Join Fashion Revolution in asking #whomademyclothes on 24th April 2016. See more at: http://fashionrevolution.org/


Photo Credit: James Dean from Flickr.



  1. This is also heavily linked to where we chose to spend our money and which shops and brands we Boycott. Like Primark for instance, who have been linked to unethical employment practices and child labour. Zara, H&M and many others have also been involved in such stories. If we boycotted every brand we would almost have nowhere left to shop, but at the very least we should all be informed about what we are buying into.

    There is also the issue of price. Those with less money are less able to shop ethically due to the time taken to research, as they are also often time poor, and the price of the goods themselves. The less the people making the clothes are made the less they cost. There needs to be a serious overhaul on regulations in this industry as with many industries such as food and pharma.

    The best we can do is open peoples minds through spreading knowledge, and pressure for change at the top. There are of course great sites and companies out there for ethical clothing. I particularly like Rapanui clothing. Ethical Consumer also has some great tips. #bethechange

    Great article!

  2. Fashion activists have been looking to consumers to help drive change in the fashion industry–yet this approach is fruitless, except among a small group of niche “conscious” consumers that can ask the kinds of questions you put forward and who have the babdwidth and luxury to chose better. Give consumers a break and let them celebrate fashion with making them feel guilty, shameful or ugly because the brands they love choose to fuck over the planet and its people. Fashion activism is more about elitism and isolation then it it about inclusion–how do we communicate beauty, power, live through better design. That’s a greater challenge then pointing fingers.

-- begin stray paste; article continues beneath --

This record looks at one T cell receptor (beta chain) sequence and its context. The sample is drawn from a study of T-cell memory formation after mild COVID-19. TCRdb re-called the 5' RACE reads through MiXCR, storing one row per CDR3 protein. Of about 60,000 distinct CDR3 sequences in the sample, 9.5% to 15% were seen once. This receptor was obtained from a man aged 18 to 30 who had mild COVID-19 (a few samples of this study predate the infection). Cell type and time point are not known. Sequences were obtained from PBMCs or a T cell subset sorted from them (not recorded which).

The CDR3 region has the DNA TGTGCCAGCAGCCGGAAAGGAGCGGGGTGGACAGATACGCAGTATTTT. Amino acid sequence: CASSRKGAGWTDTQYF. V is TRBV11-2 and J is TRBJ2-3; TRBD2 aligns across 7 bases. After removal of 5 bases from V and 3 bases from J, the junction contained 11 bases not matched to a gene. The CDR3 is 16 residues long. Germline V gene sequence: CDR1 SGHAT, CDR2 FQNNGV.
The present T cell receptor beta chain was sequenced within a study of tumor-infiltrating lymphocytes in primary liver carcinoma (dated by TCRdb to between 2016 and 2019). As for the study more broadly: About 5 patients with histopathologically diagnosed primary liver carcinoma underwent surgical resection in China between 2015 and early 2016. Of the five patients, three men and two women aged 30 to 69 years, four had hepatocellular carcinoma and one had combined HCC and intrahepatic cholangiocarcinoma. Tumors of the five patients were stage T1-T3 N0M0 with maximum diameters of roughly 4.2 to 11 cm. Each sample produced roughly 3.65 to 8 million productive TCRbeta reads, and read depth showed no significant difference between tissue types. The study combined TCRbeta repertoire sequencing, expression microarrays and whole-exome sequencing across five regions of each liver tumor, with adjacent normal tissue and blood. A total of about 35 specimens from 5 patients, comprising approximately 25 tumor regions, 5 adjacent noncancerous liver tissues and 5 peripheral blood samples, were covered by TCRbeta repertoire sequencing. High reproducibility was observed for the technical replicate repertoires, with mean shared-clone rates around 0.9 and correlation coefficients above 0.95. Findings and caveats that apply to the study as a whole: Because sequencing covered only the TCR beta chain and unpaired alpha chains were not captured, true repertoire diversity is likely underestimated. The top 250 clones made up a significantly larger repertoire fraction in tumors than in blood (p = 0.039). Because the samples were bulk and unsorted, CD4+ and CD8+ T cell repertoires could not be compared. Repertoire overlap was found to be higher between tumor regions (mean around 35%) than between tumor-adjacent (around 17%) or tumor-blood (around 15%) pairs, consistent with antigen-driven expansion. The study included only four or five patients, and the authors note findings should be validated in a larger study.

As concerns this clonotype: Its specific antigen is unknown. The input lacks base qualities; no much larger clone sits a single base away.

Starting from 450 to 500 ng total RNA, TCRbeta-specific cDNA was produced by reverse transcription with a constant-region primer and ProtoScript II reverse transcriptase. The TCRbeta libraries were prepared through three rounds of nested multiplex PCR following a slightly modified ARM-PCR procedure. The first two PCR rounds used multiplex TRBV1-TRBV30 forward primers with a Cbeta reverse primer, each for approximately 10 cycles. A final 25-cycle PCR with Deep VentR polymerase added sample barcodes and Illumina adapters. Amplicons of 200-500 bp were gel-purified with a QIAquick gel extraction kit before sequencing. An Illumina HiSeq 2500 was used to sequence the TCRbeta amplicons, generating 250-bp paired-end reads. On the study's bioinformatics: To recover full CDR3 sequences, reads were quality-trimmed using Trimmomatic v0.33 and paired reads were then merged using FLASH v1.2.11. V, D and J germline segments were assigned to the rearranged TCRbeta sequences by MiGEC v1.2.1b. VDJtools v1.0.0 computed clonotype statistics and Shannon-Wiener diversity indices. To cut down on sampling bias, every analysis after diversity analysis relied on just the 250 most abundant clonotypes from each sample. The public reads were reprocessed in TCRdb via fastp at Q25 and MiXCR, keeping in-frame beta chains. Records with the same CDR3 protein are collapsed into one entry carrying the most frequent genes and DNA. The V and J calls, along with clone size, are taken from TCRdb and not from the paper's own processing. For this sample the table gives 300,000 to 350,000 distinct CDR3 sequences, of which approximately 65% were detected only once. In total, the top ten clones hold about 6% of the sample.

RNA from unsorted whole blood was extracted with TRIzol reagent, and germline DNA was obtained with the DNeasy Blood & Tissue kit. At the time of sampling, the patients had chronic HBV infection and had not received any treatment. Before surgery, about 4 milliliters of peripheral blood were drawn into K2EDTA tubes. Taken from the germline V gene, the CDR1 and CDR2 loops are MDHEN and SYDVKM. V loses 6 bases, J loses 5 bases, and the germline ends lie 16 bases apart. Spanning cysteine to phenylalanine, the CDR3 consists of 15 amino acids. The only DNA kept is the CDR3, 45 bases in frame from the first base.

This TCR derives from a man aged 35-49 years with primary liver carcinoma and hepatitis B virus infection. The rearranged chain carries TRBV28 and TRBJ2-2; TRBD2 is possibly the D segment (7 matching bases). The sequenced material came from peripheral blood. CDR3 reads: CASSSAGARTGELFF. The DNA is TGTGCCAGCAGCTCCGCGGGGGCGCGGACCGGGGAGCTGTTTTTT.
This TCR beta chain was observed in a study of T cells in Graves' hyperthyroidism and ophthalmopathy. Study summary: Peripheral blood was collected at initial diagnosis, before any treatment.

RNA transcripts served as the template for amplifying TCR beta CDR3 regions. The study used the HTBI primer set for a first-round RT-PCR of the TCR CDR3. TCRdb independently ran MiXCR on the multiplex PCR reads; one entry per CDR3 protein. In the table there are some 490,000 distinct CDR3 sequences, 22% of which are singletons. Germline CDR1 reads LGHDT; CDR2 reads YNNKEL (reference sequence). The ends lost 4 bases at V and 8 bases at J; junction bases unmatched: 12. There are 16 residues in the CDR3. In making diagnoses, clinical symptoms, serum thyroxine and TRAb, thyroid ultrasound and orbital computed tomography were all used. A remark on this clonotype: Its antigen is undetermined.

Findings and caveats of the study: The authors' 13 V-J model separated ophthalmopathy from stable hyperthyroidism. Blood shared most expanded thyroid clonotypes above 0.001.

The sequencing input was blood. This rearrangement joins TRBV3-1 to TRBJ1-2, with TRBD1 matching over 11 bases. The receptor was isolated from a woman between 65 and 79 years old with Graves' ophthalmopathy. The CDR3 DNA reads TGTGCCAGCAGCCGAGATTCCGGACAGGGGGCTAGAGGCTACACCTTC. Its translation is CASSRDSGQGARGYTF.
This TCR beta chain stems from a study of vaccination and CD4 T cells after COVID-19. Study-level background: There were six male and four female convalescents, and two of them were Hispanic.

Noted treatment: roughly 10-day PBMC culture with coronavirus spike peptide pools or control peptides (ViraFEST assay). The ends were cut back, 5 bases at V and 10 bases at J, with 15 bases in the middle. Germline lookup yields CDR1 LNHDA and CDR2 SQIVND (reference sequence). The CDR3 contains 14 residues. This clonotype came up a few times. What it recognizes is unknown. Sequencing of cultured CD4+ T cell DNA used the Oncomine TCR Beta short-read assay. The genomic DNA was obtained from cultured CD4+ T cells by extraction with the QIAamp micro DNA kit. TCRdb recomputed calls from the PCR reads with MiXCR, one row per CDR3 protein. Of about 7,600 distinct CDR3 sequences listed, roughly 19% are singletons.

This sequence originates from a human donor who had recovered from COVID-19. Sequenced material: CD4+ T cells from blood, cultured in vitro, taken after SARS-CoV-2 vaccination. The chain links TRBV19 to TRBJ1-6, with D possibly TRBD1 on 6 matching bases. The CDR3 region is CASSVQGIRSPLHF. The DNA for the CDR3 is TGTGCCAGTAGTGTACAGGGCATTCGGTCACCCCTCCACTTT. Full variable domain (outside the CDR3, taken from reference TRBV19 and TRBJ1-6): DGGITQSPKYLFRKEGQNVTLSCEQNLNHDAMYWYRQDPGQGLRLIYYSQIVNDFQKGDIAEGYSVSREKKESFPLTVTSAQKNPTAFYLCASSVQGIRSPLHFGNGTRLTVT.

Let’s face it, consumers are doing what they do best–consume. Go consumers!!!!

    It is entirely the brands responsibility to a clean up their supply chain, and in doing so will require a reindustrialization of a $1.2 trillion dollar global network that will require massive investment into science, technology and process efficiencies and in some cases compliance through regulation. The demand for sustainable fashion will come as more brands and their suppliers realize that in order for them to continue operate and grow for decades into the future, they have to mitigate supply risk, create efficiencies, and integrate sustainability into their value chains, not because of consumers, because they won’t be able to exist without sustainability.

    Thankfully, 40% of the worlds fashion brands have begun the process and are committed and investing in their future. It’s happening folks and it will take 50 years to make the switch–we’ve been at it only 10.

    Learn more, hello@portlandapparellab.com